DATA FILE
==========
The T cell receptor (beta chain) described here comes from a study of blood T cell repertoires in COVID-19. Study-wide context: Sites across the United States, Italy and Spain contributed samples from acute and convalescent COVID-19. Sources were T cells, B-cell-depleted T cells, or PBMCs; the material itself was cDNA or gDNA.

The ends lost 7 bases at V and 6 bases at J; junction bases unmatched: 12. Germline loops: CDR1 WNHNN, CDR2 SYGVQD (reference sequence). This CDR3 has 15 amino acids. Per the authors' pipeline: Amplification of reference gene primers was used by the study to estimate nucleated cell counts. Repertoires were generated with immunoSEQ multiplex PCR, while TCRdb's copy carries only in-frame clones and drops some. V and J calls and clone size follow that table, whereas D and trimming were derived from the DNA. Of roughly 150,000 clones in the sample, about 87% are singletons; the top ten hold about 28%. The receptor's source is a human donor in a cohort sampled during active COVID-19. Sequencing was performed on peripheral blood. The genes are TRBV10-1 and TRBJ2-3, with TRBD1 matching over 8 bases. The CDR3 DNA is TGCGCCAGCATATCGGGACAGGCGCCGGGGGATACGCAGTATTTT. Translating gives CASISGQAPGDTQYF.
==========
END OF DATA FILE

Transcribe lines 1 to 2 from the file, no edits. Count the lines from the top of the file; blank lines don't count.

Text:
The T cell receptor (beta chain) described here comes from a study of blood T cell repertoires in COVID-19. Study-wide context: Sites across the United States, Italy and Spain contributed samples from acute and convalescent COVID-19. Sources were T cells, B-cell-depleted T cells, or PBMCs; the material itself was cDNA or gDNA.

The ends lost 7 bases at V and 6 bases at J; junction bases unmatched: 12. Germline loops: CDR1 WNHNN, CDR2 SYGVQD (reference sequence). This CDR3 has 15 amino acids. Per the authors' pipeline: Amplification of reference gene primers was used by the study to estimate nucleated cell counts. Repertoires were generated with immunoSEQ multiplex PCR, while TCRdb's copy carries only in-frame clones and drops some. V and J calls and clone size follow that table, whereas D and trimming were derived from the DNA. Of roughly 150,000 clones in the sample, about 87% are singletons; the top ten hold about 28%. The receptor's source is a human donor in a cohort sampled during active COVID-19. Sequencing was performed on peripheral blood. The genes are TRBV10-1 and TRBJ2-3, with TRBD1 matching over 8 bases. The CDR3 DNA is TGCGCCAGCATATCGGGACAGGCGCCGGGGGATACGCAGTATTTT. Translating gives CASISGQAPGDTQYF.